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Edz. Good gentleman, go your gate, h and let poor volk pass. And ’chud ha' been zwagger'd out of my life, 'twould not ha' been zo long i as 'tis by a vortnight. Nay, come not near th' old man ; keep out, k che vor'ye, or ice try whether your costard or my l bat be the harder; chill be plaia
Stew. Out, dunghill !
[m They fight. Edg. Chill pick your teeth, zir. Come no matter vor
[Edgar knocks him down. Stew. Slave, thou hast nain me. Villain, take my purse: If ever thou wilt thrive, bury my body, And give the letters, which thou find'st about me, To Edmund earl of Glofter; seek him out * Upon the British party. Oh, untimely death !-- P death!
Glo. What, is he dead?
+ The qu's omit and.
* I warn you. Edgar counterfeits the western dialect. 7. The qu's read ebevore ge.
| So the 2d q. ; the ift battero ; the fo's and R. balloz. Though bat, the reading of the 2d q. be good, and not to be altered, yet probably there might be such a word in use as ballow at that time. P. and all after read with the 2d q. but omit giving the other reading. m This direction is in the qu's; but omitted by the rest.
H. reads on th English party, Gr.
So the qu's; the rest English for British. 8 All before P. read death twice; he and the rest but once. 9 So the qu's; the rest theje for bis.
* These letters, that he speaks of, may be my friends.
u is more lawful.
w Reads a letter. Let * our reciprocal vows be remembered. You have many opportunities to cut him off: if your will want not, time and place will be fruitfully offered. There is nothing done if he return the conqueror. Then am I the prisoner, and his bed my goal; from the loathed warmth whereof deliver me, and fupply the place y for your labour. Your (wife, so I would say) affectionate servant,
GONERILL. aOh, undistinguish'd space of woman's b will! A plot upon her virtuous husband's life, And the exchange my brother. Here, i'th' sands Thee I'll rake up, the post unfanctified
So the qu's ; the rest the for these. • So all before R. he and all the rest read by your leave, &c. i The qu’s read wec'd.
u So the qu's and ift f. i. e. to rip their papers is more lawful; the rest read are for his.
w No direction in the ist q.; in the 2d a letter; in the rest reads the letter.
* The qu's read your wife.
2 The ift qe reads your wife (fo I would say) your afillionate servant, and for you ber own for Venter, Gonorill. The 2d jour wife (fo I would juy) and your affefiionate servant, Conorill.
1 The three frit fo's read of iridir.guiß'd; the ift q. and 4th f. indijiinguiji'd; the rít ch, the three last of.
• The qu's and Percad wit for will.
Of murtherous lechers; and in the mature time
Gle. The king is mad; how ftiff is my vile sense,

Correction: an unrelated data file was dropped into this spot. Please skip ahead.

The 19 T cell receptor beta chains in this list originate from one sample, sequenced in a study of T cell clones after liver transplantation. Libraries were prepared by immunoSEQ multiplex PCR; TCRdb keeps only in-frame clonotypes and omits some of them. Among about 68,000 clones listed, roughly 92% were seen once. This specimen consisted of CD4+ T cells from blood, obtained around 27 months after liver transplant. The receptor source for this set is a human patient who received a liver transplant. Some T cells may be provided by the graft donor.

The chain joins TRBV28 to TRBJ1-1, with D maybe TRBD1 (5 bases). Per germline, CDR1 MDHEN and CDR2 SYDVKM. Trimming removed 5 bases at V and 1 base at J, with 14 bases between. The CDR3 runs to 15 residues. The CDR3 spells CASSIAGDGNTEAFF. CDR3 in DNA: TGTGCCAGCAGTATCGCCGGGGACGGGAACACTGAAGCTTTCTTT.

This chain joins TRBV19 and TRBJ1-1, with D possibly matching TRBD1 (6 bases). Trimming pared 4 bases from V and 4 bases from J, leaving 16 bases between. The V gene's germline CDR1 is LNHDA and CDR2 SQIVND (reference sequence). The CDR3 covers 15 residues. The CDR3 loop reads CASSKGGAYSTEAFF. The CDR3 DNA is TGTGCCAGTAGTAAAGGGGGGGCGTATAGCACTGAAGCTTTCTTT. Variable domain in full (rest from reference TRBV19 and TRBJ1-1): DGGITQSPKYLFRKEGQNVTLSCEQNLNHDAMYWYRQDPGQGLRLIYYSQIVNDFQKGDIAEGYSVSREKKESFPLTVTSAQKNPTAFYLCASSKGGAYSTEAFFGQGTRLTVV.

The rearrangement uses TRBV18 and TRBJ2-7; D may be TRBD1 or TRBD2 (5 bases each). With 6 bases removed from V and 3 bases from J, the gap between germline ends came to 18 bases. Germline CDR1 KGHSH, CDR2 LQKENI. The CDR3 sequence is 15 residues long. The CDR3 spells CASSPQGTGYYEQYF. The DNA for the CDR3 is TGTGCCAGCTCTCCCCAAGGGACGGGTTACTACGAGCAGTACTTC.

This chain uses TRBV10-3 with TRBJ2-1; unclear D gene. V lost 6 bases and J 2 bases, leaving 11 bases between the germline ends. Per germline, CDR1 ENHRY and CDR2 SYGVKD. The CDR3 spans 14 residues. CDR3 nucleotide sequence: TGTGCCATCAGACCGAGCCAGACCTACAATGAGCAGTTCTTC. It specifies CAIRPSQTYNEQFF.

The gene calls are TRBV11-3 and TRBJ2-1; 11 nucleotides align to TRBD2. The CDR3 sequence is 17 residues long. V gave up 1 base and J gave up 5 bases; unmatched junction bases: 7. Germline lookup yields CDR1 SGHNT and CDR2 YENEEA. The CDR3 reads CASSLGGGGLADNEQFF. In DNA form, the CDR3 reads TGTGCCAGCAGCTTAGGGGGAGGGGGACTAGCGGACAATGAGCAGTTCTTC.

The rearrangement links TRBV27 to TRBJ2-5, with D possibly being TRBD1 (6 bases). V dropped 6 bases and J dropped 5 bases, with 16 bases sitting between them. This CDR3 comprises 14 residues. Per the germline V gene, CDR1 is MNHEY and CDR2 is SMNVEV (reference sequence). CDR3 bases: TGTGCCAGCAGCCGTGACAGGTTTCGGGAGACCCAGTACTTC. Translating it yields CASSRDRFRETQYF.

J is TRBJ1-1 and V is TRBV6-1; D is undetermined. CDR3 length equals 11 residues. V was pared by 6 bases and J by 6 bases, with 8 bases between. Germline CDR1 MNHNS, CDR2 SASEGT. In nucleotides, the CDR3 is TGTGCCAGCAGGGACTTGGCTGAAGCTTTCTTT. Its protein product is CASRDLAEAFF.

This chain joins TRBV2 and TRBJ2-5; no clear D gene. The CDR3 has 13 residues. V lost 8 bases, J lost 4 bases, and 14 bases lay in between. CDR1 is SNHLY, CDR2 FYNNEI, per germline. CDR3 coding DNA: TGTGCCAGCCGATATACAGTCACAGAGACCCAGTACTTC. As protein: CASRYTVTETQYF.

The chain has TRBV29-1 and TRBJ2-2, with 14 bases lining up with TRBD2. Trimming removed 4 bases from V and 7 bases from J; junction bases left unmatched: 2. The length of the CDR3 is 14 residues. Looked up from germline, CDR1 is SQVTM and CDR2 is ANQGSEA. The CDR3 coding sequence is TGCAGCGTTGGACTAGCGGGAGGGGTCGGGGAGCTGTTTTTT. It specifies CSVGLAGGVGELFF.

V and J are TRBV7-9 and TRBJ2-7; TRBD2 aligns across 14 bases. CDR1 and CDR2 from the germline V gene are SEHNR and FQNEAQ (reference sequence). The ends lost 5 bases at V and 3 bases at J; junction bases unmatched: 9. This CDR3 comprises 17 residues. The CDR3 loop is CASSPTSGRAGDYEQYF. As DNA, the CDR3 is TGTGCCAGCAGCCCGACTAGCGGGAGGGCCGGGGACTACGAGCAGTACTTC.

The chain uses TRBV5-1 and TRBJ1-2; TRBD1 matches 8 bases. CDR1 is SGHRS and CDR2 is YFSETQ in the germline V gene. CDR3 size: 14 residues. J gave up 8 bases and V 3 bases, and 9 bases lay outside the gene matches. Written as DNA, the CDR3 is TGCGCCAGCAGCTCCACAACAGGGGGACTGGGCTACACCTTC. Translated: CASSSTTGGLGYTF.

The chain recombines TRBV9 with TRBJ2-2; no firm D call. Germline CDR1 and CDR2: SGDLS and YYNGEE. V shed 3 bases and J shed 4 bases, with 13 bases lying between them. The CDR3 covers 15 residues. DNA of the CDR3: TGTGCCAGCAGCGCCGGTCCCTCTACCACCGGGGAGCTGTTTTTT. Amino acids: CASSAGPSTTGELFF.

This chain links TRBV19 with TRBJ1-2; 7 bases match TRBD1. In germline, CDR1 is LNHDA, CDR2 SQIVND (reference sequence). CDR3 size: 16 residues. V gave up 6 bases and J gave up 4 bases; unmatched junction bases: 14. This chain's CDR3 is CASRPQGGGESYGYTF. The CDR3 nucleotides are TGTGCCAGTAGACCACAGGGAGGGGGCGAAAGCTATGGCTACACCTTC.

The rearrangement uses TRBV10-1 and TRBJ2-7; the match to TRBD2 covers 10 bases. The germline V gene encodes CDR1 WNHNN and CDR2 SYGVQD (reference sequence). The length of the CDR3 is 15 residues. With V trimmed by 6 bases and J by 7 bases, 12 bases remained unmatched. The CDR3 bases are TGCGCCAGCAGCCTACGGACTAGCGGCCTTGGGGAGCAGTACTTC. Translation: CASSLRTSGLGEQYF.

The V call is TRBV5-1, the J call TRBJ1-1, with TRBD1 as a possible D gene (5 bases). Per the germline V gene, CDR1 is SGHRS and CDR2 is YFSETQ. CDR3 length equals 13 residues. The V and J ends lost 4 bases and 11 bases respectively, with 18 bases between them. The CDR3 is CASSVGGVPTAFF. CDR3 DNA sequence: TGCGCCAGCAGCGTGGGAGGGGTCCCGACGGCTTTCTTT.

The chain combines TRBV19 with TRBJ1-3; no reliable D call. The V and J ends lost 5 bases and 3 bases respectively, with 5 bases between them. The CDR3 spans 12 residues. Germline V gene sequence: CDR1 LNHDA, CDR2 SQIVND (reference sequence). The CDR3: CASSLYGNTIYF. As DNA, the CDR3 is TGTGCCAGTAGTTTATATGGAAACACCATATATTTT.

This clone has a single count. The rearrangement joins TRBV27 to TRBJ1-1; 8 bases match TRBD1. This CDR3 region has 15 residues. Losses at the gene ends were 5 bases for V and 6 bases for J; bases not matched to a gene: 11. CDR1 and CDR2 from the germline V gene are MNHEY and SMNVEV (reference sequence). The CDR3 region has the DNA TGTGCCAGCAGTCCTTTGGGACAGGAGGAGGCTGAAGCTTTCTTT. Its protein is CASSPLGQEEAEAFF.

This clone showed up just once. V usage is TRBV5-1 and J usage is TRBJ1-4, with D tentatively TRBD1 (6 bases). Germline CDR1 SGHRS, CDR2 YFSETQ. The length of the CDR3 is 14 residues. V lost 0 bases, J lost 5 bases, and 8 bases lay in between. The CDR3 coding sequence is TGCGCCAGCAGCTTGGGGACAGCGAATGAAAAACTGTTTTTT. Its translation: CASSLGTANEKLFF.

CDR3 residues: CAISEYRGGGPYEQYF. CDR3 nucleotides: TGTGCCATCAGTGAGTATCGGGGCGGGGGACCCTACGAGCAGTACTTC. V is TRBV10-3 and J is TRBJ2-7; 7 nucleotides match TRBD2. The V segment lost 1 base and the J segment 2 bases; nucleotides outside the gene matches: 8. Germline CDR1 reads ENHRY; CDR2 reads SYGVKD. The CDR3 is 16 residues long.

afar off. The knowledge of themselves.
Edg. Give me your hand. Far off, methinks, I hear the beaten drum. Come, & father, I'll bestow you with a friend. [Exeunt.
Cor. O thou good Kent, how shall I live and work To match thy goodness ? My life will be too short, And every measure fail me.
Kent. To be acknowledg'd, madam, is o'er-paid.
< P. and H. omit the.
. reads imagination.
All my reports go with the modest truth,
Cor. Be better suited ;
Kent. Pardon 'me, dear madam;
Cor. Then in be't so, my "good lord.
[To the Phyfcian. Phys. Madam, sleeps still.
Cor. O you kind Gods !
Phys. p So please your majesty,
Gor. Be govern'd by your knowledge, and proceed I'th' sway of your own will : is he array'd ?
Enter Lear in a chair, carried by fervants.
Phys. Ay, madam, in the heaviness of his sleep, We put fresh garments on him.
| All but the qu’s omit me.
So the qu's; the rest omit bis.
s Be by, good madam, when we do awake him;
u Cor. Very well.
Cor. O my dear father ! — w Restauration, hang
Kent. Kind and y dear princess!
Cor. Had you not been their father, these white Aakes
To stand against the deep, dread- bolted thunder?
. In the aft q. Gent. in the ad Kent is made to speak the two following lines. The qu's read good madam, be by, when, &c.
i The ist and 2d fo's omit not.
w This is fine. She invokes the goddess of health, Hygeia, under the name of Reftariration, to make her the minister of her rites, in this holy office of recovering her father's lost fenfes. W.
* H. reads her for thy.
The fo's and R. read jarring for warring.
d The allusion is to the forlorn-hope in an army, which are put upon desperate adventures, and called in French, enfans perdus; she therefore calls her father poor Perdu; perdue, which is the common reading, being the feminine. These enfans perdus being always slightly and badly armed is the reason she adds with this thin helmi.e. bare-headed. W.
But W. calls perdue the common reading, which is only the reading of T, The qu’s read perdu.